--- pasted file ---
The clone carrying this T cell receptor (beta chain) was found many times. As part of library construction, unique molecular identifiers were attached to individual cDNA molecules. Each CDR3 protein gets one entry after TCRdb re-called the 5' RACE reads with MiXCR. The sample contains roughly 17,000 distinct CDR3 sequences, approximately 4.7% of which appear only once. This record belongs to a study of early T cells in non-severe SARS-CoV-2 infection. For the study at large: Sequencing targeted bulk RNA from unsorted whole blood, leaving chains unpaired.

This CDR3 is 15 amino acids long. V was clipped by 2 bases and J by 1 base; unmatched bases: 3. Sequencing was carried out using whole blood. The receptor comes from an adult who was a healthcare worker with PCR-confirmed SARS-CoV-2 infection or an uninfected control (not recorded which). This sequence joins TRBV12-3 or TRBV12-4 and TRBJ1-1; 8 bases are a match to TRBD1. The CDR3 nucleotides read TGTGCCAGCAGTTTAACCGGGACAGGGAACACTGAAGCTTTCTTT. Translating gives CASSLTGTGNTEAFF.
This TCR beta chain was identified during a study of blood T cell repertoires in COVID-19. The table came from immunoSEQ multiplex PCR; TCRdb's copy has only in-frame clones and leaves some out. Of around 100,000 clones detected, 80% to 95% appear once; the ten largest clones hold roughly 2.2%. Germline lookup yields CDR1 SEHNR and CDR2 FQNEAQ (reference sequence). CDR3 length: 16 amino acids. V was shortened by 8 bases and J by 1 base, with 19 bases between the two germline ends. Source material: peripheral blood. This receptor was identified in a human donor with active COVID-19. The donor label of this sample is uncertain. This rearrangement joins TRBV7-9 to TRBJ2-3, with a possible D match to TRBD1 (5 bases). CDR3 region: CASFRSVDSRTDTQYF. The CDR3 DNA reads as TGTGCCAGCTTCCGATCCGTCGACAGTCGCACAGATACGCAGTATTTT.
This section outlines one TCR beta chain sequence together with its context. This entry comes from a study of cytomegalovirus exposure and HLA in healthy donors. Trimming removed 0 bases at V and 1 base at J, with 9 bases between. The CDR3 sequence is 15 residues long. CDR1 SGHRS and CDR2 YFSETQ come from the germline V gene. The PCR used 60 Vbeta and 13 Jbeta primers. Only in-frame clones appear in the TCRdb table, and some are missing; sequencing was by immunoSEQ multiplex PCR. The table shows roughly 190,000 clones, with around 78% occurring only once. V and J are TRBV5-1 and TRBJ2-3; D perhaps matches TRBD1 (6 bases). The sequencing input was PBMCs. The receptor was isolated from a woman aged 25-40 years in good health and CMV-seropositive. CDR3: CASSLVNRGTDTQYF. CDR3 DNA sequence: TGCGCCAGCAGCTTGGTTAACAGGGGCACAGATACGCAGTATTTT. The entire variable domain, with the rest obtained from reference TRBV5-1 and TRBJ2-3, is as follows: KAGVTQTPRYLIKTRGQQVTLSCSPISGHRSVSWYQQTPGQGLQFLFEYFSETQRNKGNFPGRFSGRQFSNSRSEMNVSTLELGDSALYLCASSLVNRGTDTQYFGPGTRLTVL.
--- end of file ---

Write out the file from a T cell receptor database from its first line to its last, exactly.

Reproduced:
The clone carrying this T cell receptor (beta chain) was found many times. As part of library construction, unique molecular identifiers were attached to individual cDNA molecules. Each CDR3 protein gets one entry after TCRdb re-called the 5' RACE reads with MiXCR. The sample contains roughly 17,000 distinct CDR3 sequences, approximately 4.7% of which appear only once. This record belongs to a study of early T cells in non-severe SARS-CoV-2 infection. For the study at large: Sequencing targeted bulk RNA from unsorted whole blood, leaving chains unpaired.

This CDR3 is 15 amino acids long. V was clipped by 2 bases and J by 1 base; unmatched bases: 3. Sequencing was carried out using whole blood. The receptor comes from an adult who was a healthcare worker with PCR-confirmed SARS-CoV-2 infection or an uninfected control (not recorded which). This sequence joins TRBV12-3 or TRBV12-4 and TRBJ1-1; 8 bases are a match to TRBD1. The CDR3 nucleotides read TGTGCCAGCAGTTTAACCGGGACAGGGAACACTGAAGCTTTCTTT. Translating gives CASSLTGTGNTEAFF.
This TCR beta chain was identified during a study of blood T cell repertoires in COVID-19. The table came from immunoSEQ multiplex PCR; TCRdb's copy has only in-frame clones and leaves some out. Of around 100,000 clones detected, 80% to 95% appear once; the ten largest clones hold roughly 2.2%. Germline lookup yields CDR1 SEHNR and CDR2 FQNEAQ (reference sequence). CDR3 length: 16 amino acids. V was shortened by 8 bases and J by 1 base, with 19 bases between the two germline ends. Source material: peripheral blood. This receptor was identified in a human donor with active COVID-19. The donor label of this sample is uncertain. This rearrangement joins TRBV7-9 to TRBJ2-3, with a possible D match to TRBD1 (5 bases). CDR3 region: CASFRSVDSRTDTQYF. The CDR3 DNA reads as TGTGCCAGCTTCCGATCCGTCGACAGTCGCACAGATACGCAGTATTTT.
This section outlines one TCR beta chain sequence together with its context. This entry comes from a study of cytomegalovirus exposure and HLA in healthy donors. Trimming removed 0 bases at V and 1 base at J, with 9 bases between. The CDR3 sequence is 15 residues long. CDR1 SGHRS and CDR2 YFSETQ come from the germline V gene. The PCR used 60 Vbeta and 13 Jbeta primers. Only in-frame clones appear in the TCRdb table, and some are missing; sequencing was by immunoSEQ multiplex PCR. The table shows roughly 190,000 clones, with around 78% occurring only once. V and J are TRBV5-1 and TRBJ2-3; D perhaps matches TRBD1 (6 bases). The sequencing input was PBMCs. The receptor was isolated from a woman aged 25-40 years in good health and CMV-seropositive. CDR3: CASSLVNRGTDTQYF. CDR3 DNA sequence: TGCGCCAGCAGCTTGGTTAACAGGGGCACAGATACGCAGTATTTT. The entire variable domain, with the rest obtained from reference TRBV5-1 and TRBJ2-3, is as follows: KAGVTQTPRYLIKTRGQQVTLSCSPISGHRSVSWYQQTPGQGLQFLFEYFSETQRNKGNFPGRFSGRQFSNSRSEMNVSTLELGDSALYLCASSLVNRGTDTQYFGPGTRLTVL.